Submitted to: Biotechnology Techniques
Publication Type: Peer Reviewed Journal
Publication Acceptance Date: December 3, 2002
Publication Date: February 1, 2003
Citation: BASSETT, C.L., JANISIEWICZ, W.J. ELECTROPORATION AND STABLE MAINTENANCE OF PLASMID DNAS IN A BIOCONTROL STRAIN OF PSEUDOMONAS SYRINGAE. BIOTECHNOLOGY TECHNIQUES. Vol. 25, pgs. 199-203, February 2003. Interpretive Summary: The application of biological organisms to control plant diseases holds substantial promise for reducing the use of potentially harmful chemicals, particularly with regard to protecting stored fruit. At present, most biocontrol organisms used alone or in combination are not as effective as chemical pesticides in controlling fruit diseases. The possibility of greatly improving biocontrol capability by adding genes for enzymes known to be effective in controlling disease-causing microbes is an option that is just beginning to be explored. However, there are only a few reports of successfully transferring DNA into bacterial strains with demonstrated biocontrol ability. The current paper describes a protocol for efficiently delivering DNA into a commercially useful bacterial biocontrol strain used to protect stored fruit from diseases. In addition, stability of the DNA after transfer is demonstrated for two commonly used DNA vectors which can be maintained by the bacterium successfully for many generations without having to apply antibiotics. The results indicate that gene transfer to an important biological control organism is feasible.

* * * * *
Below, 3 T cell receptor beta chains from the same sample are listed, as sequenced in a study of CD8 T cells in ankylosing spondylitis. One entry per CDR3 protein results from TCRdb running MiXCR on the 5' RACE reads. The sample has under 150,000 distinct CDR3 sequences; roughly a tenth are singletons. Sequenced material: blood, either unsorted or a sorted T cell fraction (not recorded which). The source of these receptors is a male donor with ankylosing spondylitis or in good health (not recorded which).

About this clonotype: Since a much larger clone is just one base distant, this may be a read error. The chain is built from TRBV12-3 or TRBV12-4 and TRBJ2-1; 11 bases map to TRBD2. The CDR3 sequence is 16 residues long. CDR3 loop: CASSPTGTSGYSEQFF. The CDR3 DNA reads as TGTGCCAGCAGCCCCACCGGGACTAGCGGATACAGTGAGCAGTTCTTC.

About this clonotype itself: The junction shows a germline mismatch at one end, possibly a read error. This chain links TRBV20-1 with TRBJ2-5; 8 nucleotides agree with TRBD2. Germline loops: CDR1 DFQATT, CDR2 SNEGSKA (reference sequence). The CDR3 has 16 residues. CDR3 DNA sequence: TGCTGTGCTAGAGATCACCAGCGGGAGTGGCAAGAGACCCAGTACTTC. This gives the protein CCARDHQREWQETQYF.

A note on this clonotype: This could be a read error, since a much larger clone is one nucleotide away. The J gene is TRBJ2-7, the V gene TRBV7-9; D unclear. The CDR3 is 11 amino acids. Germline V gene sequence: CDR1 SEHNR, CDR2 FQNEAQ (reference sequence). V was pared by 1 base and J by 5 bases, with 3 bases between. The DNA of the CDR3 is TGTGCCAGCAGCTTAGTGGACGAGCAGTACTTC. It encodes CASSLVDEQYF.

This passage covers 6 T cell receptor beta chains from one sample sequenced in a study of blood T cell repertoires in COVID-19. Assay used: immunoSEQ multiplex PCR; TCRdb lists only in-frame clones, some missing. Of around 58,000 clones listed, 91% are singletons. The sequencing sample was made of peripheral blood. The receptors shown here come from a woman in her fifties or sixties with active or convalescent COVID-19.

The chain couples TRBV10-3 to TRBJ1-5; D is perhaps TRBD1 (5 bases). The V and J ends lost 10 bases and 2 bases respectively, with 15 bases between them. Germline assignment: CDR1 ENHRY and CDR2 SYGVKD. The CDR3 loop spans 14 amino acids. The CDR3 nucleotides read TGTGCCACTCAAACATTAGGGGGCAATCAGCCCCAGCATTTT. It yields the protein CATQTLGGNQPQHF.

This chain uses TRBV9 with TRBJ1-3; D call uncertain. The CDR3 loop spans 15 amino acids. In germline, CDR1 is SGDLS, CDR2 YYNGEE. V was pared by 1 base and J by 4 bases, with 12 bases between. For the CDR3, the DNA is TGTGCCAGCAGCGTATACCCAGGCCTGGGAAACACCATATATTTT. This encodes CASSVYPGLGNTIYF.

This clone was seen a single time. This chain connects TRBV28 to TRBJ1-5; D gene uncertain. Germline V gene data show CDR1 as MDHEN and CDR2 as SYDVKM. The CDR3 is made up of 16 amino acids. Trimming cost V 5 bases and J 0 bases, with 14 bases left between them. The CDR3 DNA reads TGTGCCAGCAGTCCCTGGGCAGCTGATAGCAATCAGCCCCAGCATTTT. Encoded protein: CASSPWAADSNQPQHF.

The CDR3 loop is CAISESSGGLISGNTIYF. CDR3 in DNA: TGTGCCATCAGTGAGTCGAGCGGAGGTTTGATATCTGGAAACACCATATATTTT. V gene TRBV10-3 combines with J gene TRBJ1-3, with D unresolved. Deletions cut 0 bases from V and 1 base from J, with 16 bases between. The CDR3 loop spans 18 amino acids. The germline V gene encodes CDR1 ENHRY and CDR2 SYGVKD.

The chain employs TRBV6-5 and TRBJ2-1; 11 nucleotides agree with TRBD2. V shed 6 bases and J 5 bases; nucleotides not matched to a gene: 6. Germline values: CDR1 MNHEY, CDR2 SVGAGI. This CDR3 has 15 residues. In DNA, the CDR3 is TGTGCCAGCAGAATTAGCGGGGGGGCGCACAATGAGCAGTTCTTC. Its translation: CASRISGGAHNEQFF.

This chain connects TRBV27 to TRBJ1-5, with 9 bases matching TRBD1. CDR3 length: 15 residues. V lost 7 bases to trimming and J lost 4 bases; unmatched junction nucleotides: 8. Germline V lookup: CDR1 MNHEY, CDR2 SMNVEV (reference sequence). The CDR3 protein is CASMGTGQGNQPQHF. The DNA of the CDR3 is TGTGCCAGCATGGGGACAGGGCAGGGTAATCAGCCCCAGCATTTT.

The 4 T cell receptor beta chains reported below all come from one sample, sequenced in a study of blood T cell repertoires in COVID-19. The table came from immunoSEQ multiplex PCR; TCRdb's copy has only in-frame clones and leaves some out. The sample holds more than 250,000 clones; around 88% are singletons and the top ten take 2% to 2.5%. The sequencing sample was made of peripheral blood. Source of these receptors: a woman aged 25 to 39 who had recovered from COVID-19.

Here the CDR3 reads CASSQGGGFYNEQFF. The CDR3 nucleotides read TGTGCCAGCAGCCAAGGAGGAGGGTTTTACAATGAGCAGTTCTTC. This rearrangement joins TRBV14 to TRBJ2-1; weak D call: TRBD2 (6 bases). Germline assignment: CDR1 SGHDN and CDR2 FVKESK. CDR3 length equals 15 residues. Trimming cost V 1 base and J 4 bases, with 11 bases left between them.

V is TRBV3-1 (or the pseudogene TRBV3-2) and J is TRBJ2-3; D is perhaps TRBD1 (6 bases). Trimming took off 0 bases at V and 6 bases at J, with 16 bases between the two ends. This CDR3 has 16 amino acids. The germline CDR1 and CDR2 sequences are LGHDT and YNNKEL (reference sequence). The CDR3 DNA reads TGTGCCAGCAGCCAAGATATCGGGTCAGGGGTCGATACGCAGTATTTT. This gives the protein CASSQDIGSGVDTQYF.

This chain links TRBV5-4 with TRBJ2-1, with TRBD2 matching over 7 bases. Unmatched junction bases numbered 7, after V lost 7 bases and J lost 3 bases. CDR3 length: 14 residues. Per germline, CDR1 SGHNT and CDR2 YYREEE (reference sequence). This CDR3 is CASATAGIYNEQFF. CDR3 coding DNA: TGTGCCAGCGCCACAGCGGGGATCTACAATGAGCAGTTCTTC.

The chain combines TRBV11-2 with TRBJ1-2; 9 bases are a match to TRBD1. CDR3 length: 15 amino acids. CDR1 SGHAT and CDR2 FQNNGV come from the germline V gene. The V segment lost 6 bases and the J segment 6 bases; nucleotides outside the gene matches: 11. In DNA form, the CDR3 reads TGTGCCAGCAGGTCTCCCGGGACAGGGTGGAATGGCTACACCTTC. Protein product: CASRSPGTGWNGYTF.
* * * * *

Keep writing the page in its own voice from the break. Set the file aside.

Technical Abstract: Transformation efficiencies as high as 1.0 X 10 7 transformants/µg DNA have been reported for Pseudomonads using electroporation protocols established for E. coli with plasmid DNAs prepared from E. coli hosts. We report here a protocol for electroporation of plasmid DNAs into a biocontrol strain of Pseudomonas syringae which could not be electroporated by standard E. coli methods and demonstrate that the plasmids are stably maintained in the absence of selection.